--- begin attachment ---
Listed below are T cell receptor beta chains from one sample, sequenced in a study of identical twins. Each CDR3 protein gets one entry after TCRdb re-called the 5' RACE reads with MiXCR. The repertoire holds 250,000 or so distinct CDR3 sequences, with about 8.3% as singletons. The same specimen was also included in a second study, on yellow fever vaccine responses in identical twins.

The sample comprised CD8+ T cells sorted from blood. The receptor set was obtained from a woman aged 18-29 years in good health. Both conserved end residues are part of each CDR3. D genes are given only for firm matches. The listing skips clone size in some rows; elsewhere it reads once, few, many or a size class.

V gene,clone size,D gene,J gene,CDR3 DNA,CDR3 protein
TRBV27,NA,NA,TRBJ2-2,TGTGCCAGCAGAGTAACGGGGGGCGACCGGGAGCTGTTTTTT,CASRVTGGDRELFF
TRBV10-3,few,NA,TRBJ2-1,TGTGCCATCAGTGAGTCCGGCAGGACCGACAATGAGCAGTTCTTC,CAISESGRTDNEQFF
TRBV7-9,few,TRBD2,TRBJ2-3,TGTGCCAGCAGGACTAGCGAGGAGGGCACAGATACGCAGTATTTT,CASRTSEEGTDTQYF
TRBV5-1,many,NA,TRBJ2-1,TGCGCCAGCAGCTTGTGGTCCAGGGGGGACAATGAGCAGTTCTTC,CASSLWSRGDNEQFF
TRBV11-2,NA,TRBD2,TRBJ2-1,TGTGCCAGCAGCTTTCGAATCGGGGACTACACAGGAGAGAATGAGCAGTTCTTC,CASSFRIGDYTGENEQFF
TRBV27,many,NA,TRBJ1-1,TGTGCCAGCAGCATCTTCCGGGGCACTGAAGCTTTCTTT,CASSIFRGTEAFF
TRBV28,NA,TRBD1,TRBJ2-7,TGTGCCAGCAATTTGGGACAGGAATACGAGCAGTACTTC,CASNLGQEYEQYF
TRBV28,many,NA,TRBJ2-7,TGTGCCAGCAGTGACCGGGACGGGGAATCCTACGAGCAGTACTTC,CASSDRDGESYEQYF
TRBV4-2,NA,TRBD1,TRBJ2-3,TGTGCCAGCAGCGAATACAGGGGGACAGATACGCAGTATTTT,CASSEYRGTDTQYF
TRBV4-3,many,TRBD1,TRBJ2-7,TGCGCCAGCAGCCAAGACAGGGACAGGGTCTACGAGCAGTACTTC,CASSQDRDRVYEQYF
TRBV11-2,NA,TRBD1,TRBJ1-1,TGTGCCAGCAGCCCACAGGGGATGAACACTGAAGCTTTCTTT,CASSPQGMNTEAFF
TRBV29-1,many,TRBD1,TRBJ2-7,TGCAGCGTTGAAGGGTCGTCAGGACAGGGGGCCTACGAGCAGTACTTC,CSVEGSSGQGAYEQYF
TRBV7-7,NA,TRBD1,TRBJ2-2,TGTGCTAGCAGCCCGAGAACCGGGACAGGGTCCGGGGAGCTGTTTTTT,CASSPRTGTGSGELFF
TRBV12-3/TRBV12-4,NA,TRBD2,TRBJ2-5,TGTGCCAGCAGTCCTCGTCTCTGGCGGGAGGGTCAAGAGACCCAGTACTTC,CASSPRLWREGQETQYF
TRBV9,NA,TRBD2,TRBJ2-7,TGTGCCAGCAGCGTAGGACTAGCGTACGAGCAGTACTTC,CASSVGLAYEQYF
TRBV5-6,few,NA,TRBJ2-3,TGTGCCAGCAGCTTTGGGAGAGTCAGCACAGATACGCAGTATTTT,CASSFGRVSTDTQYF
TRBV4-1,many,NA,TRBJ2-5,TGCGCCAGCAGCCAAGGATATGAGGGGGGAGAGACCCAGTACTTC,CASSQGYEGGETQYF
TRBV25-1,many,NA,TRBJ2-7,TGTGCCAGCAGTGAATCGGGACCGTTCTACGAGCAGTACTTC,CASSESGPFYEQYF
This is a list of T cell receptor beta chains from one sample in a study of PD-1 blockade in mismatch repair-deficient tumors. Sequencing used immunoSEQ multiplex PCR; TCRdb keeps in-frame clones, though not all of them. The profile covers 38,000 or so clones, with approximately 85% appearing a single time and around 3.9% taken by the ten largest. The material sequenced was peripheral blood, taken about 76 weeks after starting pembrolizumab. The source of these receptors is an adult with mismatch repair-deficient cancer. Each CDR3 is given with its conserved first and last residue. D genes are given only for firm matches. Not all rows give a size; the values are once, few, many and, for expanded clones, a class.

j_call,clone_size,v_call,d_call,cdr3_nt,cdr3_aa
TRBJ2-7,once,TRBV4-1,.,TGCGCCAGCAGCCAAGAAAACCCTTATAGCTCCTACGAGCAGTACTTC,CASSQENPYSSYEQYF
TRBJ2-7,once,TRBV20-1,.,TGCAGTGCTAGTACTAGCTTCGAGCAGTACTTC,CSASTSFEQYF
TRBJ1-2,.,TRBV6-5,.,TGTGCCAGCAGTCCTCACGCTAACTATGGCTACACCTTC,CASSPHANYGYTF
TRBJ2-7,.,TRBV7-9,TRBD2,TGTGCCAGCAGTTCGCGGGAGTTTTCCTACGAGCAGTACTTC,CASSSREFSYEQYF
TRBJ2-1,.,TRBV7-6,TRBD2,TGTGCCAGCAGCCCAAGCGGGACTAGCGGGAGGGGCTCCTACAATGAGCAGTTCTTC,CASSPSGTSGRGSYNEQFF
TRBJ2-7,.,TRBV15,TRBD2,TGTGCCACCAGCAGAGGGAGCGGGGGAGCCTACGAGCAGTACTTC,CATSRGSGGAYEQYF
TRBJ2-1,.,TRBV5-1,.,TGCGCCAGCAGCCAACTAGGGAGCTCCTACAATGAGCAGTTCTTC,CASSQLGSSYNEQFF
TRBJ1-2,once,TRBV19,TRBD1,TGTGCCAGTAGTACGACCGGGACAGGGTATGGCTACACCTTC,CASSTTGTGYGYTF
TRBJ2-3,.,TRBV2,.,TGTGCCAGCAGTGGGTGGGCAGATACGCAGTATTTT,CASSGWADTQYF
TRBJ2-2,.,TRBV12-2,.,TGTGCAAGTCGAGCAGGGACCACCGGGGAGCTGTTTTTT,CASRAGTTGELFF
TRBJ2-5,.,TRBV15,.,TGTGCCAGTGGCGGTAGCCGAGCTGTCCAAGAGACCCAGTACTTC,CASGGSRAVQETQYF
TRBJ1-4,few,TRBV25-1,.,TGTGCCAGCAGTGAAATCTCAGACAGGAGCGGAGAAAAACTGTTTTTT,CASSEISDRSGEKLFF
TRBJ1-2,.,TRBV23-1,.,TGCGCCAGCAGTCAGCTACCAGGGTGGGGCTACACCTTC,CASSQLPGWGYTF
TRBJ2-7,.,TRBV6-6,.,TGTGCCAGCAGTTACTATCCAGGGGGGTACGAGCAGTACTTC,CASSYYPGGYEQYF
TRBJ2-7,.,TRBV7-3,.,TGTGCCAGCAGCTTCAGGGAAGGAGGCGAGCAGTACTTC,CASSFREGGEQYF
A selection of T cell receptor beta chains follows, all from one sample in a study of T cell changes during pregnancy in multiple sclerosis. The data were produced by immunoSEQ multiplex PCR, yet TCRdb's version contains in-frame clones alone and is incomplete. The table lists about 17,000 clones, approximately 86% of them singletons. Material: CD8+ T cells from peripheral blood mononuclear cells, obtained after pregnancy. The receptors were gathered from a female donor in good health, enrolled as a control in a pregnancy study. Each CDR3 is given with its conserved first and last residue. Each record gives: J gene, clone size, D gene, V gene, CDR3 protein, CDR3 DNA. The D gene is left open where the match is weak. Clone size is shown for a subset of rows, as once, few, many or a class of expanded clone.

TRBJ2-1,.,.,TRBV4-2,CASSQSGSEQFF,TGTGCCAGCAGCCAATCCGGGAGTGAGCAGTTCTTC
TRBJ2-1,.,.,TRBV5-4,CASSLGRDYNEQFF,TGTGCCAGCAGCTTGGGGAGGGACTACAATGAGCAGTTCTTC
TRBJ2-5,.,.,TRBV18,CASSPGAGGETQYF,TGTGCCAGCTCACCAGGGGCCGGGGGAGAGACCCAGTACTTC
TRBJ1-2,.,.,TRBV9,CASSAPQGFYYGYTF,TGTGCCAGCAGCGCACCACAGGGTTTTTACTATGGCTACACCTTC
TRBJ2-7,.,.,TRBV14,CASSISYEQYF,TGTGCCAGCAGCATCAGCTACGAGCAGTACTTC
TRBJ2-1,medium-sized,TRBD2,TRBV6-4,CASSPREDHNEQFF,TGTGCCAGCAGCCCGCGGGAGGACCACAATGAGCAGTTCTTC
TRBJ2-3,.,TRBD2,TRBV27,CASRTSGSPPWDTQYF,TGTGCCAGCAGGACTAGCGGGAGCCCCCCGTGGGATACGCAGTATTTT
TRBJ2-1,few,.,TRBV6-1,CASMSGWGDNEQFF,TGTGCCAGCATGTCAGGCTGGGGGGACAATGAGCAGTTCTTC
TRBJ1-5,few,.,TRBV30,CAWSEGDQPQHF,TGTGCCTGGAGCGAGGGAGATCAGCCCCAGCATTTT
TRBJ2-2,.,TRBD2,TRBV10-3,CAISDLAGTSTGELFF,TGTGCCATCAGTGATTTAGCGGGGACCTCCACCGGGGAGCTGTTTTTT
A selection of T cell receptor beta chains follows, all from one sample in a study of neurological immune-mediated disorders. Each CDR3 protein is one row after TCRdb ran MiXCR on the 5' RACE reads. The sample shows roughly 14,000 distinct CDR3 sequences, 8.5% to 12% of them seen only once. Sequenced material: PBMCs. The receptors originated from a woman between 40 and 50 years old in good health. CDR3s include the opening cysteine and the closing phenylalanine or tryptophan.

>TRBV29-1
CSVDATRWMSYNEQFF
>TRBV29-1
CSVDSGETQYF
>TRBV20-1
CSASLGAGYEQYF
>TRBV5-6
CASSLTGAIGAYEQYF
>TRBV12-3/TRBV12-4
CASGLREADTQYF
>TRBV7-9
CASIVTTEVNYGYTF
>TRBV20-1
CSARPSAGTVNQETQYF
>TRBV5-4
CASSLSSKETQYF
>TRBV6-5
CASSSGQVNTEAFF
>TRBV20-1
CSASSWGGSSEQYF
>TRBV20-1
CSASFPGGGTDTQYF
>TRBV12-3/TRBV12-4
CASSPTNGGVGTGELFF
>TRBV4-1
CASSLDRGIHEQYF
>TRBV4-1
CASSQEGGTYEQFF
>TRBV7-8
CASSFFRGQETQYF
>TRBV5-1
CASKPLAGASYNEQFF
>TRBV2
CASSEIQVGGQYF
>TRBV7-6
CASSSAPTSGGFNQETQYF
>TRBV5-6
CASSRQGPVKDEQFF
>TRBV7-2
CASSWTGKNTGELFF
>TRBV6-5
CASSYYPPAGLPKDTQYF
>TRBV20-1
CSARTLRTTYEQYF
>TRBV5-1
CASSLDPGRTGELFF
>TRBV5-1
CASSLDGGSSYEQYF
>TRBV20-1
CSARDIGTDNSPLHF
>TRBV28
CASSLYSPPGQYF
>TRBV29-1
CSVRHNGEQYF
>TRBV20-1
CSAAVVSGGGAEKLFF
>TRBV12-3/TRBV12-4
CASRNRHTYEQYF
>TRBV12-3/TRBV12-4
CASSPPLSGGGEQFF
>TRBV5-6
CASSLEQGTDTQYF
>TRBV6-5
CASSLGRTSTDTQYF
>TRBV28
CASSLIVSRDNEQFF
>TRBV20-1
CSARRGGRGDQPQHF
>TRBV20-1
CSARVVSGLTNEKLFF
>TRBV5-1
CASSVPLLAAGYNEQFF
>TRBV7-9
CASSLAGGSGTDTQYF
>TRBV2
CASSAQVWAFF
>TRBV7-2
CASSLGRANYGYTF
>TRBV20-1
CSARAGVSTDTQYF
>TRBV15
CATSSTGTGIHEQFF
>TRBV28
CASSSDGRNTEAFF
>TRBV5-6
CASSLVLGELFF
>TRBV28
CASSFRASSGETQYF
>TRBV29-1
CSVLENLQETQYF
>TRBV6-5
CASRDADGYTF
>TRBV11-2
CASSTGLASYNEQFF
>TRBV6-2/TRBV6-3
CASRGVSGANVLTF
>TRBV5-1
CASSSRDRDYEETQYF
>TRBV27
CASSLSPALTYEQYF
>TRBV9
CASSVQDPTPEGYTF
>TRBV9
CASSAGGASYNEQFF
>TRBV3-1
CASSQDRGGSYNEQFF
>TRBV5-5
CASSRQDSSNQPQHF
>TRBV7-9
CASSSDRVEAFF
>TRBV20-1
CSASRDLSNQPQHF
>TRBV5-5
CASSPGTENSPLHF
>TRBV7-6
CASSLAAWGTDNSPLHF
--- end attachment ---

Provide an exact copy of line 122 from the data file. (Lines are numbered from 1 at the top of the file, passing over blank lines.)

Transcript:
CASSVPLLAAGYNEQFF